// Pins 15-11 are the safest set and work on all ports, pins 2-9 only work
// under certain circumstances, but it gives you 3 more bits.
#define START_BIT       0x01        // pin 2 or 15
#define LANE1_FINISH    0x02        // pin 3 or 13
#define LANE2_FINISH    0x04        // pin 4 or 12
#define LANE3_FINISH    0x08        // pin 5 or 10
#define LANE4_FINISH    0x10        // pin 6 or 11
#define LANE5_FINISH    0x20        // pin 7
#define LANE6_FINISH    0x40        // pin 8
#define LANE7_FINISH    0x80        // pin 9

Lane Sensors

The physical lane sensors are simple NPN phototransistors (Sylvania part # ECG 3037 or NTE3037) hooked to the parallel port input pin with a pull-up resistor. The wiring for each lane is: Input pin to transistor collector to resister to positive; Transistor emitter to ground. See the files section of the forum for transistor parts sources.

Start Sensor

The connection of the start switch is exactly identical except that the transistor is replaced with the switch (see schematic below). This switch can be any normally open momentary contact switch such as Radio Shack #275-1547.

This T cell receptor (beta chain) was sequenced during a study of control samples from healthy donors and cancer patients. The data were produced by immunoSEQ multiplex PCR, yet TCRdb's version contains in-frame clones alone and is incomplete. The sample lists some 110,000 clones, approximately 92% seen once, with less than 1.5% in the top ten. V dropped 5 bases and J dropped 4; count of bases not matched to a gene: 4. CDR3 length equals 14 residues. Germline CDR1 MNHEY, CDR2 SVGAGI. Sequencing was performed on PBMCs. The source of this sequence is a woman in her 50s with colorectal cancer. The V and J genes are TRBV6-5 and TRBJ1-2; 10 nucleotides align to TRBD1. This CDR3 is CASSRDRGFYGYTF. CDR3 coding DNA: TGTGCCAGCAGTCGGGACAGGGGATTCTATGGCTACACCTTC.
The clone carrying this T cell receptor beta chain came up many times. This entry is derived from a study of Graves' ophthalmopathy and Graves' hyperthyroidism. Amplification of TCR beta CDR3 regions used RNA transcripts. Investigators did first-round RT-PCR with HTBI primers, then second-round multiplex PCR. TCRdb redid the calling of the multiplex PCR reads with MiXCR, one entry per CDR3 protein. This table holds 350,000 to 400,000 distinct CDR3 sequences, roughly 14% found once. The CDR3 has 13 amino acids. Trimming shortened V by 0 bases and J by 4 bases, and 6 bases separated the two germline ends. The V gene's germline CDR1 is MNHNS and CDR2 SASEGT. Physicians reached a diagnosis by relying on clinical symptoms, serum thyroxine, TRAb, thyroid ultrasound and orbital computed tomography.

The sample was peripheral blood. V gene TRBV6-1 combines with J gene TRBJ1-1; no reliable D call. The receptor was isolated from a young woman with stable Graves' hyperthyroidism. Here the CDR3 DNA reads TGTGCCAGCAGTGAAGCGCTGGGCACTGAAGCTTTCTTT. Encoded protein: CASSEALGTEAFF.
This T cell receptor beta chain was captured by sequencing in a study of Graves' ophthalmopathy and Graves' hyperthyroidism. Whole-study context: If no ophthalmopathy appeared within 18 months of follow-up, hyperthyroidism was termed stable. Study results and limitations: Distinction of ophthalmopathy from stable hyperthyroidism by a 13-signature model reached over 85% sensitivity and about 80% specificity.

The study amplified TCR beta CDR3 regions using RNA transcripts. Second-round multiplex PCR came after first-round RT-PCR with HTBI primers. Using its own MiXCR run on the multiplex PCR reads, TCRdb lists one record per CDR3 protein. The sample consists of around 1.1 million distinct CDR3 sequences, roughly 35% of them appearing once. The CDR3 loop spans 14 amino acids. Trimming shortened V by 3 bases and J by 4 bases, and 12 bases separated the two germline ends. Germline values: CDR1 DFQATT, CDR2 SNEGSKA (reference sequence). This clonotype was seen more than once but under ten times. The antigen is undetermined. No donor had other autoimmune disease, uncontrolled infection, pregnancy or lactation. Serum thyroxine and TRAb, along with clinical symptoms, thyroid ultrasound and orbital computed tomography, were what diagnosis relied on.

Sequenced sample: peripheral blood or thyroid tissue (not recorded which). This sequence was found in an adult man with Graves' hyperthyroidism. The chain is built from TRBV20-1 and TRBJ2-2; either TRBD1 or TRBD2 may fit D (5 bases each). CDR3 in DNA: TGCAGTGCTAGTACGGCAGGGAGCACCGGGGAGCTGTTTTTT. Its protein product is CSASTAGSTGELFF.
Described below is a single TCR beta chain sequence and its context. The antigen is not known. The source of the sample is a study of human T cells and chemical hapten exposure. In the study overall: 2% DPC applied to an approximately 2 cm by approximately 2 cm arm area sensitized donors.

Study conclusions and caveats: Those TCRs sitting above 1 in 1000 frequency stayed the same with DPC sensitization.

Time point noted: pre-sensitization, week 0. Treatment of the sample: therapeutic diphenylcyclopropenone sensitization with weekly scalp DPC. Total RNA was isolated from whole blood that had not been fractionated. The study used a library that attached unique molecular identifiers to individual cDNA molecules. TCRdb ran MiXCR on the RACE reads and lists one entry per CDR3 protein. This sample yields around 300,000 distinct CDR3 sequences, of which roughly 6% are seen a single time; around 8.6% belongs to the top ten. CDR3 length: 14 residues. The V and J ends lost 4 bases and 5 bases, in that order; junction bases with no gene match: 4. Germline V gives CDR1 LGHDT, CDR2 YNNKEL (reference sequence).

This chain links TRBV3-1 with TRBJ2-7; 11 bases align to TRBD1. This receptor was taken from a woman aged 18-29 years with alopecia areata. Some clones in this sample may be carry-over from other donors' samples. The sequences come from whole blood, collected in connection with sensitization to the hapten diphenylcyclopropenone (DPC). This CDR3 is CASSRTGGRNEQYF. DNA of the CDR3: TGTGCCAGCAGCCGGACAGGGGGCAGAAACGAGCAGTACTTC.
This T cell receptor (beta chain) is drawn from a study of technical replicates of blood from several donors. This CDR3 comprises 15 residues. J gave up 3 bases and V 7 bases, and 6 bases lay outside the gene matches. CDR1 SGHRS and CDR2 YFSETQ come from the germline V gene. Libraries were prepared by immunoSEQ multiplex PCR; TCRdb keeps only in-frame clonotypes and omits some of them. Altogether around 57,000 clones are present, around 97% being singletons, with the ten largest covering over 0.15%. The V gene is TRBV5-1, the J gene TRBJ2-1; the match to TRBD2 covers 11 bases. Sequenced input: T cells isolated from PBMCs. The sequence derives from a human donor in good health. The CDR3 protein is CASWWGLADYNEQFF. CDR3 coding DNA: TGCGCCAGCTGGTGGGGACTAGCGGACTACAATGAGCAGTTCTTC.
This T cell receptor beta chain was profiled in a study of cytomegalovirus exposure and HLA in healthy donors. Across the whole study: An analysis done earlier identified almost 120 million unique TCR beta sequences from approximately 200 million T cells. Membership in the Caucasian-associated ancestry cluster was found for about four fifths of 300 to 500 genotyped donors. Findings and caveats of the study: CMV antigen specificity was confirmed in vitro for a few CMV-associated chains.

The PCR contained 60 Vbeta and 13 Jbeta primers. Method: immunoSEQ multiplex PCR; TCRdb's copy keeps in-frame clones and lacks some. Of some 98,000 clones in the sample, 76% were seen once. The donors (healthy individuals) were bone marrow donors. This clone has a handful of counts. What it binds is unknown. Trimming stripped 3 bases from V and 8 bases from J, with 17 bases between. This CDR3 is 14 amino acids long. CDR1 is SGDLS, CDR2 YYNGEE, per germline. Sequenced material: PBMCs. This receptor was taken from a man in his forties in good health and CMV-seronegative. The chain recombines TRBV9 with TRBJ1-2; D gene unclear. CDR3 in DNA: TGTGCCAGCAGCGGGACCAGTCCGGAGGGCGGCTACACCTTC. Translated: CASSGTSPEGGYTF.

The type of switch you use will depend on the way your start gate is arranged. In our case we use a roller lever switch (RS # 275-017) mounted on the side of the track that is engaged when the gate is in the "up" or starting position. When the gate is lowered to allow the race to start the contact is broken. For accurate timing it is vital that the start gate be operated mechanically rather than manually (see note above).

Ground Lines

Pins 18-25 on the DB25 connector that goes to the computer need to be hooked to ground on the circuit. You need to hook the ground from the circuit to any/all of the DB25 pins 18-25. These are all ground lines on the DB25 connector. Note that on some laptops do not connect all the pins (18-25) to ground. Sometimes only some of the pins are hooked up. To make sure that you get a good ground connection, I suggest that you tie all the pins (18-25) on the connector together and hook that to ground on the circuit.


Here's a picture of how each sensor is connected:

Sensor connection

Note that in this schematic the pin numbers for the data pins are listed. You should substitute the proper pin numbers depending on whether you are using the status pins (suggested) or the data pins.

You can get a printable copy of the full schematic in PDF format here (about 90K). This schematic is setup for status pin input and includes an optional power supply section.

Parts List

Lane Sensor (one per lane), $3 each
NPN Phototransistor, Philips Sylvania ECG 3037 or equivalent (NTE3037)
IC: 50ma
I Dark: 500na
I Light: 10ma
PT: 150mw
See the files section of the forum for a list of parts sources for the transistor.